As Your Kids Get Older
You can start covering more advanced financial literacy topics such as budgeting skills, as your students become tweens.
The Cost of Things
When kids are old enough to handle addition and subtraction, they can figure out the concepts of cash flow and monthly expenses. Show your kids how you pay bills or balance your checkbook. The numbers for mortgage or rent payments and other household bills may seem confusing to them, but they should come away with a basic understanding of taking the money you earn to pay for what you need.
Savings and Interest
Age 9 or 10 is a good time to begin teaching the concept of interest. Trade in the piggy bank for a youth savings account and show them how to make deposits. Help them track their money as it grows. If you want to be generous (and give an early lesson on 401(k) plans), consider matching their savings deposits so their accounts will grow faster.
Understanding Credit Cards and Debit Cards
By the time your kids are ready for middle school, they will have a basic knowledge of card swiping. Explain the differences between credit cards and debit cards, and show them the cards in your wallet. Explain how credit cards charge interest and that, if you don’t pay your balance off right away, you end up owing more.
As your kids move further into their tweens, they may become more interested in spending than saving. If they want to make a big purchase such as a new bicycle or a video game, show them how to comparison shop. At this age, they should be ready to make decisions (with your guidance) about how to spend their savings.
All of your lessons create a foundation for personal budgeting. As they reach high school, your kids might become responsible for paying for their own entertainment, clothing, gas when they drive the family car, or even auto insurance. When they start earning money from a part-time or summer job, they probably should upgrade their savings account to a checking account with a debit card. This will be the perfect time to introduce them to mobile budgeting and banking tools, like our Money Manager.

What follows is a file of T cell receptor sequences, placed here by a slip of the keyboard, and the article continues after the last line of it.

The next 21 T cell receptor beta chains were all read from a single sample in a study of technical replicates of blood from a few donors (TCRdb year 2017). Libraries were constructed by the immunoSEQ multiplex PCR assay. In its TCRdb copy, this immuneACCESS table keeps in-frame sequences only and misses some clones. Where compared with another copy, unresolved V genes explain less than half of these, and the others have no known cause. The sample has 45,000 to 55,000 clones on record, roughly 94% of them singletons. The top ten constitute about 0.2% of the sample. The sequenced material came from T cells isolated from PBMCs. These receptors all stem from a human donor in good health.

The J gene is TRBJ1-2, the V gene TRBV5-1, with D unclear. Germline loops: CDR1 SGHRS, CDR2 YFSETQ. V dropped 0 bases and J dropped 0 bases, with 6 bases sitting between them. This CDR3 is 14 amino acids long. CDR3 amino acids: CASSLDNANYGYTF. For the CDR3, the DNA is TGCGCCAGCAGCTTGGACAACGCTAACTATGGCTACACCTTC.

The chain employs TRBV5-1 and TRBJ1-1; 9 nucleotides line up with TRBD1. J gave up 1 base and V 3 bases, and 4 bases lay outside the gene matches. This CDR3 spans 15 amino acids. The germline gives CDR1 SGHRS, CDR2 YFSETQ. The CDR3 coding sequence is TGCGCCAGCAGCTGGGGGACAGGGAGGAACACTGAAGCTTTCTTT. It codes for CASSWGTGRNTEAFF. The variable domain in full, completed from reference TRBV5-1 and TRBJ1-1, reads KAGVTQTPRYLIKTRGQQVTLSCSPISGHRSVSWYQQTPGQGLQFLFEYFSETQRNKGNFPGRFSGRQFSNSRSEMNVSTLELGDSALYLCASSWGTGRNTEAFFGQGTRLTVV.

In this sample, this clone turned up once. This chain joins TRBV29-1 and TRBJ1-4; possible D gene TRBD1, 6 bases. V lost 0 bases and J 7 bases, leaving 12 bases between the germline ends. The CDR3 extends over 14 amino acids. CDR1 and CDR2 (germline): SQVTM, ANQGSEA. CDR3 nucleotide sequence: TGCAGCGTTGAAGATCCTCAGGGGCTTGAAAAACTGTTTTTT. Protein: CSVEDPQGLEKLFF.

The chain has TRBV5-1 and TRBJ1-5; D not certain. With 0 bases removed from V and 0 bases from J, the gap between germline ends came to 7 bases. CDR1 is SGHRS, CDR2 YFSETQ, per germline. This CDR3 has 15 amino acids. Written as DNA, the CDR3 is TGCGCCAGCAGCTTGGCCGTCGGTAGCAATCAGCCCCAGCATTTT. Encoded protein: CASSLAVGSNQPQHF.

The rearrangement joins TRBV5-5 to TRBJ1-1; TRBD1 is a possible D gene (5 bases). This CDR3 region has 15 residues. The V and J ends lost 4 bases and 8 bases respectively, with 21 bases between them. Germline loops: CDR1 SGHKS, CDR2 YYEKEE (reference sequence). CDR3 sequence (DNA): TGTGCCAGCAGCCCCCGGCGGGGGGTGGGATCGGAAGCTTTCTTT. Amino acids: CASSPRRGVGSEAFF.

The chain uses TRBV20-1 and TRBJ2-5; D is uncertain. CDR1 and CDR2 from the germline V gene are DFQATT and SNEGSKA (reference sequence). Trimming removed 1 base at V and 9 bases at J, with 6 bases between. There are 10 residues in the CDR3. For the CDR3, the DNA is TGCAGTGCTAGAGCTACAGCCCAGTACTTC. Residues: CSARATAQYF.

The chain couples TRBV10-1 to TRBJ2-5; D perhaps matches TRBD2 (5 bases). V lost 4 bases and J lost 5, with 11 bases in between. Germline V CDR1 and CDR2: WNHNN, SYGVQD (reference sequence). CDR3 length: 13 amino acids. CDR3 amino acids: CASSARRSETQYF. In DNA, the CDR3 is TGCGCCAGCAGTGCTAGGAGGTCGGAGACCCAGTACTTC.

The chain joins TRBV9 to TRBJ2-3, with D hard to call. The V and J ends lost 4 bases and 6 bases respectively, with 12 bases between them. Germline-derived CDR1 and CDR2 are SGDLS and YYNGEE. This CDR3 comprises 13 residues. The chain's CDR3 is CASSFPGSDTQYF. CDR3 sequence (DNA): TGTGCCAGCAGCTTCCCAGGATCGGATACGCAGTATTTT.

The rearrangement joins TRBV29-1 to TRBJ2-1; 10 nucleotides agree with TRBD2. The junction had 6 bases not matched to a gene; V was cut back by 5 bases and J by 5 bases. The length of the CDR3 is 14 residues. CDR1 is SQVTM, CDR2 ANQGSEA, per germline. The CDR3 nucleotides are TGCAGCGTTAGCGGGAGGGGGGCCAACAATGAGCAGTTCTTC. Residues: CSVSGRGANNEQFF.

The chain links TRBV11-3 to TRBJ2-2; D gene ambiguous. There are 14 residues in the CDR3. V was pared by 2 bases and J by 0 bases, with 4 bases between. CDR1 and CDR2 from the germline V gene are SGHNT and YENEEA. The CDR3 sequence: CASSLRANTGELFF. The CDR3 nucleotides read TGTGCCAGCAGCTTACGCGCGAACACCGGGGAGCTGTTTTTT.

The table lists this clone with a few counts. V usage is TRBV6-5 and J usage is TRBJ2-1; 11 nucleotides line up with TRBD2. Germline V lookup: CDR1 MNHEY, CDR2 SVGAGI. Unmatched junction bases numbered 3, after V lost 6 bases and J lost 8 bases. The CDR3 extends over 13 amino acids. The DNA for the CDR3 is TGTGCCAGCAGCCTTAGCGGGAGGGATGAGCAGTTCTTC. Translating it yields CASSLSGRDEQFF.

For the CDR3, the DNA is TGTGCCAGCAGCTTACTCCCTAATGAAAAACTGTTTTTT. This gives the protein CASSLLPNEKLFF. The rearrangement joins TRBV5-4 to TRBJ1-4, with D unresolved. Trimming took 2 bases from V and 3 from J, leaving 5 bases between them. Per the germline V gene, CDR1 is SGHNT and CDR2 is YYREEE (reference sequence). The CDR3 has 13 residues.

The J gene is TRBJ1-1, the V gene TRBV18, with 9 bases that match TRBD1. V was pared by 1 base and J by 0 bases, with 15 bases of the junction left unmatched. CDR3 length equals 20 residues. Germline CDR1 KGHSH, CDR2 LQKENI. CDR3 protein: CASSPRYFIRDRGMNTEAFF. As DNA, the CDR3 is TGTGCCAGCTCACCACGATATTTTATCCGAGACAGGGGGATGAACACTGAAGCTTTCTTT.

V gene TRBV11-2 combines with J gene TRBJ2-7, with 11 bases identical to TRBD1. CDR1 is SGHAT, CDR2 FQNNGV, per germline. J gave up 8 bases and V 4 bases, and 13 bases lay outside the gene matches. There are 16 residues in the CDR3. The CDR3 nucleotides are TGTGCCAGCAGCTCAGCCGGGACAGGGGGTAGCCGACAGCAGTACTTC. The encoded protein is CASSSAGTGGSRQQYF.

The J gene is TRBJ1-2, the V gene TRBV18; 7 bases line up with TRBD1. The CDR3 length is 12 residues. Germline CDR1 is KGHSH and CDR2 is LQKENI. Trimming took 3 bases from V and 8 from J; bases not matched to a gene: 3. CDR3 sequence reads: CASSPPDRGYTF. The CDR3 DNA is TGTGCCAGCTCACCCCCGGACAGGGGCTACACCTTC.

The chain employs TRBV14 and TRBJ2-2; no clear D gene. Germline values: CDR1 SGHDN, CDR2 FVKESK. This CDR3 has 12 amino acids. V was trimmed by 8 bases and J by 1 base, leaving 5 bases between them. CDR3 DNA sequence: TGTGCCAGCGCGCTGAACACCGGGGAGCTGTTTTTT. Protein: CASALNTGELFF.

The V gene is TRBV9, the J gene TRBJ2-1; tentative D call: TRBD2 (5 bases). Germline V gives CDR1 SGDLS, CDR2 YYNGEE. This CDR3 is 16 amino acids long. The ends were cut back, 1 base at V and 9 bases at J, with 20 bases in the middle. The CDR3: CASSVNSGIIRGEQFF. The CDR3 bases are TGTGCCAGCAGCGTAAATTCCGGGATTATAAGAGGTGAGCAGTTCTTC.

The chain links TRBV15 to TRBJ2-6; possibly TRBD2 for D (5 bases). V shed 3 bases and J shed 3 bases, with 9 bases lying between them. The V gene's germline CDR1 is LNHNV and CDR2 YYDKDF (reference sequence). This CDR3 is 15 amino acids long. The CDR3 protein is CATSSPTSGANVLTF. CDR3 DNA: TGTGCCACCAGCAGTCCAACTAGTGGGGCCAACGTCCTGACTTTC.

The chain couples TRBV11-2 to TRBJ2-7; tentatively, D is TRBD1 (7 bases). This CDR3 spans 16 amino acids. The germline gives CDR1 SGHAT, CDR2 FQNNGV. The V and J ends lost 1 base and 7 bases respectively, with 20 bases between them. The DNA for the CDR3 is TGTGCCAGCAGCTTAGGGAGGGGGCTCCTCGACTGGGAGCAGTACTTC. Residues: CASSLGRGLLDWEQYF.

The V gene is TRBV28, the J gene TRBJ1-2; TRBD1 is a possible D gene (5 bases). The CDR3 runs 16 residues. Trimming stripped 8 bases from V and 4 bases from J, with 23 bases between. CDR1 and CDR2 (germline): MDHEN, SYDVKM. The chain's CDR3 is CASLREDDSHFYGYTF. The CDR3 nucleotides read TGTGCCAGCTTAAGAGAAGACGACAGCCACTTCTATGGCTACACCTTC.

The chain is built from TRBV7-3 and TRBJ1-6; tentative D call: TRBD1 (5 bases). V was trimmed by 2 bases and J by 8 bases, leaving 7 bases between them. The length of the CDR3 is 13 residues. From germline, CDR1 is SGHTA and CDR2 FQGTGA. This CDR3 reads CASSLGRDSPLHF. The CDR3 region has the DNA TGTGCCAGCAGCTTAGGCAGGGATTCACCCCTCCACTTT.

More Educational Resources
There are many educational resources available for your kids to begin learning about money management. Consider adding a module or two to your child’s homework routine or after-school activities. Many of these resources include games, which could be fun to do with a friend. Check them out:
- Finances for Kids with Sesame Street® – beginning basics of savings for a young audience
- BizKid$ – videos and activities that encourage entrepreneurship for middle and high school students
- MyCreditUnion.gov – includes games and activities for all ages
- 1st United’s BalanceTrack program – contains financial education modules for teens plus an array of articles, videos, and toolkits
As your child’s financial education progresses, your local credit union can help. We are available to answer questions about money and banking, help your children learn how to use online and mobile tools, and even teach them about building credit and creating budgets. Contact us to learn more.